The Forgotten Floodlit Encounter

Published: 2018
Pages: 8
Author: Battersby, David
Publisher: Battersby, David
Rating: 3 stars

Including his other new booklet that we are reviewing this week David Battersby has now produced seven bite sized contributions to cricket literature to go with two full length books. As always he has chosen a subject that no writer has approached before and, this time, one that it can be said with confidence no one is likely to look at again.

In light of that comment it is perhaps a little ironic that the backdrop to the booklet is one of the most talked about Ashes series of all time. I need only mention the year, 1981, and anyone with even a rudimentary knowledge of cricket history knows exactly what is being referenced.

The 1981 Australians’ schedule would shock their 21st century counterparts. They played six Test matches, three ODIs, 13 First Class matches against the counties and four more one day matches, including one in Glasgow. If that weren’t enough after what must have been a dispiriting final Test at the Oval they had to, before going home, drive more than one hundred miles westwards to play a forty over floodlit match against Gloucestershire. It was played as part of the celebrations to mark the opening of a new arena in Cheltenham, Battersby’s home town. It wasn’t primarily a cricket ground either, but an athletics track.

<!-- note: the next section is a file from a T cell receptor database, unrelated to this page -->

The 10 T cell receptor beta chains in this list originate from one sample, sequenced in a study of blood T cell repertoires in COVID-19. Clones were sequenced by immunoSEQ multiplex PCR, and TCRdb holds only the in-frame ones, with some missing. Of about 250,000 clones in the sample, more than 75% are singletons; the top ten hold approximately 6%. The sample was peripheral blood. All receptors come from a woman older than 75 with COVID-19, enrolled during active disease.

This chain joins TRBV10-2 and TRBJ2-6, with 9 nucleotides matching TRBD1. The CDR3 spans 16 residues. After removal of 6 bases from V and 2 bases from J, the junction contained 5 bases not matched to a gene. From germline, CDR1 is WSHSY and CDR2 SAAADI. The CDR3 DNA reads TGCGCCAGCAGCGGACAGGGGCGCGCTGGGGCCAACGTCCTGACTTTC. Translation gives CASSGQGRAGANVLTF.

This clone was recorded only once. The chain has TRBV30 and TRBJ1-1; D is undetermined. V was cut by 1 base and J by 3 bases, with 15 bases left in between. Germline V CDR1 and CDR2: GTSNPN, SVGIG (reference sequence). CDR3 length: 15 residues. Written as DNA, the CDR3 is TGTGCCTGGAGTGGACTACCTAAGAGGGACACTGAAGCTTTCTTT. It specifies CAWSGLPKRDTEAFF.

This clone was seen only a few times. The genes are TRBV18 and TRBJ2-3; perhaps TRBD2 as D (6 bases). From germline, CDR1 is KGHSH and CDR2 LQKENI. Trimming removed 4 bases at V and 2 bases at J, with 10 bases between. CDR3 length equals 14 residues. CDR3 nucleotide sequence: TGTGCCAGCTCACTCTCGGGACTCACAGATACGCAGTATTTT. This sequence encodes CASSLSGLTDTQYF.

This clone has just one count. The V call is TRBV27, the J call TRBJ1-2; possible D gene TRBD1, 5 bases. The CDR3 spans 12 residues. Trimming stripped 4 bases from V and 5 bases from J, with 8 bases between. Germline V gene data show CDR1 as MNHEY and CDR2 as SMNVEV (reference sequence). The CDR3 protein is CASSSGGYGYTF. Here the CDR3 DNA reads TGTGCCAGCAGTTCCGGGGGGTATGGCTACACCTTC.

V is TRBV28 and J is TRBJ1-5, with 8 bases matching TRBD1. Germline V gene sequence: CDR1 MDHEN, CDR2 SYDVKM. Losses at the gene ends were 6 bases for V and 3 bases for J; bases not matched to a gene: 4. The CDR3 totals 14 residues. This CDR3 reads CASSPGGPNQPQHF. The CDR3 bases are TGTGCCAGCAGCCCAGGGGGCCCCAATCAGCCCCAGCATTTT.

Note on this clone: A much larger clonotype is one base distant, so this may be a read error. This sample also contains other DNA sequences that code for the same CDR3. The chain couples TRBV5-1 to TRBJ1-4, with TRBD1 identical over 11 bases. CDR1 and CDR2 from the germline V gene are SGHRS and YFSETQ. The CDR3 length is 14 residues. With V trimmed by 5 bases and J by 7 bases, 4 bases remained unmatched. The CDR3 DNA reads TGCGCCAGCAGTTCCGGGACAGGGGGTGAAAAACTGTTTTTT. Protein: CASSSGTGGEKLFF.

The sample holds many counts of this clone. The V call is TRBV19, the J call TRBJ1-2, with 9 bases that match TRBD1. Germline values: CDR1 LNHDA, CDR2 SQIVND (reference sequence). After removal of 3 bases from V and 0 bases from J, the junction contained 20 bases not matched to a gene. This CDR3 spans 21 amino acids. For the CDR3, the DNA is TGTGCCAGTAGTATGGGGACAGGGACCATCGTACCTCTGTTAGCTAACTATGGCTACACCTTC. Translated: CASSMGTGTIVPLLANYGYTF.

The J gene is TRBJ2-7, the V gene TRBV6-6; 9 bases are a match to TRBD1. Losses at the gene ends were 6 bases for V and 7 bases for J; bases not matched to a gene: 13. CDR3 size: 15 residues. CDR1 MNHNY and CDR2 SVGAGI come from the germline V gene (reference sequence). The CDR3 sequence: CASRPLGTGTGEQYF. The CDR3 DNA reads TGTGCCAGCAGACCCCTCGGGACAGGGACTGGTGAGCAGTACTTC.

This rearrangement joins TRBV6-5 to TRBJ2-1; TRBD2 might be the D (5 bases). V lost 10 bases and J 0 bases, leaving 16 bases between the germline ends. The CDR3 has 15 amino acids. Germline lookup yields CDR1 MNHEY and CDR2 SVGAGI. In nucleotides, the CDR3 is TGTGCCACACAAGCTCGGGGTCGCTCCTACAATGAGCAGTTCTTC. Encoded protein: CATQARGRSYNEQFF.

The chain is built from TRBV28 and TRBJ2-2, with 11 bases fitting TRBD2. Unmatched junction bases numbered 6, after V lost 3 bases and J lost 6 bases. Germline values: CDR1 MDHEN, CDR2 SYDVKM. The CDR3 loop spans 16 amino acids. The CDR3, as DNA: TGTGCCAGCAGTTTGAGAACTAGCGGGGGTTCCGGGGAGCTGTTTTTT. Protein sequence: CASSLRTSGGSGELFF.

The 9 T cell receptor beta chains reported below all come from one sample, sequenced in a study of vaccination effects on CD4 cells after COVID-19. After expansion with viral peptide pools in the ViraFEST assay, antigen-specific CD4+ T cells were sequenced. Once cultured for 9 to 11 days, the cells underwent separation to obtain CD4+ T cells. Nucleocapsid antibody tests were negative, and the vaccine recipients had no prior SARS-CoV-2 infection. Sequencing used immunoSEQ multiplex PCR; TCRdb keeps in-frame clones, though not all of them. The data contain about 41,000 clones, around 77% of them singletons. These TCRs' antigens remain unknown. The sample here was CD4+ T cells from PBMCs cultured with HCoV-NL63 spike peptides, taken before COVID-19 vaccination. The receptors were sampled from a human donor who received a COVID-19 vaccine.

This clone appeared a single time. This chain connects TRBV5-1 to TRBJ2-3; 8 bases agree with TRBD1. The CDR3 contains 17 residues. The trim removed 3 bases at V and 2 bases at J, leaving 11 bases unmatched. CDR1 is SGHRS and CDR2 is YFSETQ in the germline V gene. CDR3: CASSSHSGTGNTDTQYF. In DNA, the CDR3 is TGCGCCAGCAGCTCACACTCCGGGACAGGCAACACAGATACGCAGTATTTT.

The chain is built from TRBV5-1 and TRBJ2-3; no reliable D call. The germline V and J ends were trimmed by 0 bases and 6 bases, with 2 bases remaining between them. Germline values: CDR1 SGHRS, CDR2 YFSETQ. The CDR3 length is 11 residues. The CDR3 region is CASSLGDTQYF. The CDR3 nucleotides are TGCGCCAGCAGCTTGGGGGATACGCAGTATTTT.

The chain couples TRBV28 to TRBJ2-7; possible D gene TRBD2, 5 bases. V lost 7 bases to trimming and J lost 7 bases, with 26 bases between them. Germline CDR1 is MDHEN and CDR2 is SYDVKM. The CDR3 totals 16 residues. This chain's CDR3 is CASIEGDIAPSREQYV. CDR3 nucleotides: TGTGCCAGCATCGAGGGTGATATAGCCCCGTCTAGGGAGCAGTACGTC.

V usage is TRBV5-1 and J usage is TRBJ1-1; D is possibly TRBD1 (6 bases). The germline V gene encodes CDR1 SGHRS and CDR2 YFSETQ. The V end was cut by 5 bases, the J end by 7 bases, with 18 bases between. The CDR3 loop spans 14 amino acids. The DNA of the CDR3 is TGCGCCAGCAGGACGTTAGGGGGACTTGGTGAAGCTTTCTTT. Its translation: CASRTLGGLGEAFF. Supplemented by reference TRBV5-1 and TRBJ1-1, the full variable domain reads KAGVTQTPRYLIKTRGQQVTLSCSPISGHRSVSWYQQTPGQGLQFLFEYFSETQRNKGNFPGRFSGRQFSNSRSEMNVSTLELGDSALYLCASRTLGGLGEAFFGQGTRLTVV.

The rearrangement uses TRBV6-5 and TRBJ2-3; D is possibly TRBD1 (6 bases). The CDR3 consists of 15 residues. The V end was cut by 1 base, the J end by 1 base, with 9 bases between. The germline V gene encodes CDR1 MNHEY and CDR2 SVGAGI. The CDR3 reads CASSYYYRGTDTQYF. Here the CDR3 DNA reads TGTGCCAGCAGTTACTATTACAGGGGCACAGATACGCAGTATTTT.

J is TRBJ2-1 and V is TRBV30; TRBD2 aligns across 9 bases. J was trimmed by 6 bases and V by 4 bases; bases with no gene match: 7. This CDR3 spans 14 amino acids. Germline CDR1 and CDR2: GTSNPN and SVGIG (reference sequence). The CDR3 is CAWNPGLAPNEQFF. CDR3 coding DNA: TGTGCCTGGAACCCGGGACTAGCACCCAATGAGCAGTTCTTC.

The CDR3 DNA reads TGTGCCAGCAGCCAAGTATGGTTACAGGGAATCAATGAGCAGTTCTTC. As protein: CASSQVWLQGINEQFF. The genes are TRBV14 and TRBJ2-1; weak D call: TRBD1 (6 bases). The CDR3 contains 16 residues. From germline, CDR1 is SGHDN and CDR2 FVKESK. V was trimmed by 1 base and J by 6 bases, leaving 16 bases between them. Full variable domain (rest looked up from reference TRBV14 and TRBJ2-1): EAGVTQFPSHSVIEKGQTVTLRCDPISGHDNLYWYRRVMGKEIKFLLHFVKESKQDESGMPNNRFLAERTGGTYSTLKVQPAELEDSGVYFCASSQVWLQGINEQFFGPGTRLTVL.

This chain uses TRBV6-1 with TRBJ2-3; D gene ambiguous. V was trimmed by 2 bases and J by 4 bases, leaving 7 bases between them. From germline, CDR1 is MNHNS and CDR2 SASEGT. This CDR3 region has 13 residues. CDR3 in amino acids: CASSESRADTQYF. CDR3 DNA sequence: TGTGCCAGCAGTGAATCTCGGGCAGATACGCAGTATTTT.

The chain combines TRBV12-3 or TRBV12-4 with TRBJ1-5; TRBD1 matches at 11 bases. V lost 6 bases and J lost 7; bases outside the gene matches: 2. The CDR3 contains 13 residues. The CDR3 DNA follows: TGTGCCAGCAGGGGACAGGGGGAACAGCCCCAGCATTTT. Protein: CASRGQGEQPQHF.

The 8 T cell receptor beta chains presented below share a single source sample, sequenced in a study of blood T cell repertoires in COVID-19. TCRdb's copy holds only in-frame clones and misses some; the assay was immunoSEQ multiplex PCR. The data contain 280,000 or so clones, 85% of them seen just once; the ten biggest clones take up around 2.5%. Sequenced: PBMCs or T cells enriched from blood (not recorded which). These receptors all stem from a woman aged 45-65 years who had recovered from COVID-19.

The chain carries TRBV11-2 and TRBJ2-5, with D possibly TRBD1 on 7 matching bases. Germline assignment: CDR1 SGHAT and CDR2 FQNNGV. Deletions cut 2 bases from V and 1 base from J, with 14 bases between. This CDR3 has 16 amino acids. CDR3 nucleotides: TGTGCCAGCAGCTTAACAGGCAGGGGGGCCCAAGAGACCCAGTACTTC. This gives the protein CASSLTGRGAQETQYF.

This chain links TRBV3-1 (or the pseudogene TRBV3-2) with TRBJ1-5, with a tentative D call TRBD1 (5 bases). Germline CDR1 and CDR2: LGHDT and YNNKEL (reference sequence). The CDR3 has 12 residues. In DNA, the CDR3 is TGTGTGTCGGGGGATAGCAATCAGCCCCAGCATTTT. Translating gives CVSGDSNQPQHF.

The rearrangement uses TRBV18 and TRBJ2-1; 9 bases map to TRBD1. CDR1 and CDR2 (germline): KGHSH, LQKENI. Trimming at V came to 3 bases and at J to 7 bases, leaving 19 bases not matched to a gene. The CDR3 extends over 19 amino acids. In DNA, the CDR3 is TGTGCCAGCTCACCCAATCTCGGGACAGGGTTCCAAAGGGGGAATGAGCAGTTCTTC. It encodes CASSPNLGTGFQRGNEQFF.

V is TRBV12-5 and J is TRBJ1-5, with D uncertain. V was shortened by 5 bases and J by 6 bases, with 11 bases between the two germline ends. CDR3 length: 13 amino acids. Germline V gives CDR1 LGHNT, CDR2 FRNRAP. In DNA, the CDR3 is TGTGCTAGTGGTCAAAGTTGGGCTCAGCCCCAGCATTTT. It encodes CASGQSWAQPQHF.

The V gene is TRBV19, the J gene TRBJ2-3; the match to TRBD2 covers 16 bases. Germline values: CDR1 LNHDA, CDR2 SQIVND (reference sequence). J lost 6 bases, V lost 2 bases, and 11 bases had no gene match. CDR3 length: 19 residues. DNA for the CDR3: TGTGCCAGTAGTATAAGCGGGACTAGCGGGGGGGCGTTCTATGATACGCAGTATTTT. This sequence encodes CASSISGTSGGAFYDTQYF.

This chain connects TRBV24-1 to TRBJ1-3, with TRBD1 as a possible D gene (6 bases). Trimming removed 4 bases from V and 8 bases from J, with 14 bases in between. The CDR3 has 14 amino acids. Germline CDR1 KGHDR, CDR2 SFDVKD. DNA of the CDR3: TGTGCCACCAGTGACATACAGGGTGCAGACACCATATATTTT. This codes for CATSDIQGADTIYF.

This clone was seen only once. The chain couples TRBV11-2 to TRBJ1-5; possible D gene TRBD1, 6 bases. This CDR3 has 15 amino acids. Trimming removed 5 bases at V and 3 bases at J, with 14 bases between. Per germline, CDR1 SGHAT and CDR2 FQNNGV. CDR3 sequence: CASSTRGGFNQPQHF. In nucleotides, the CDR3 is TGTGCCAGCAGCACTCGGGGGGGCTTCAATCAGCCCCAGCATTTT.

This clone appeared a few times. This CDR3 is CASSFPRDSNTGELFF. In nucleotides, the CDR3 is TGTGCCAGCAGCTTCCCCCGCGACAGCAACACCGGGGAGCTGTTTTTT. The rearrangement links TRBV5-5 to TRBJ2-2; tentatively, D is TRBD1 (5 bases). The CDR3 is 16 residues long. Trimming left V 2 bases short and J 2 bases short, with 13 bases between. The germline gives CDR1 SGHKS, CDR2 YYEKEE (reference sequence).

Oddly the Australians chose to field first after winning the toss, and went on to lose, it being clear that the game had a good deal to learn about evening cricket played in part under artificial light. Nonetheless it seems a good time was had by all, not least no doubt by Battersby as he researched his subject. He wasn’t at the match, but found a couple of men to speak to who were. One was a supporter who provided some interesting memorabilia. The other was Chris Broad, who opened the batting for the county and scored 44, but sadly he could remember almost nothing of the match itself.

Cricket history has, a little disappointingly, taken the Broad route and until now what was only the third floodlit game played in England has nothing but a scorecard on CricketArchive to record that it ever took place. Thanks to David Battersby however we now have an entertaining account of a curious evening for the English game which is well worth reading, particularly I would suggest for aficianados of the game’s shortest format.

There are sixty signed and numbered copies of The Forgotten Floodlit Encounter available directly from the author at a cost of just £4 including postage to UK addresses. As always with Battersby’s productions we are happy to pass on contact details to anyone who emails us. Those in the southern hemisphere who are interested can, as an alternative, order through Roger Page.

Leave a comment

Comments are moderated, and will not appear until they have been approved

More articles by Martin Chandler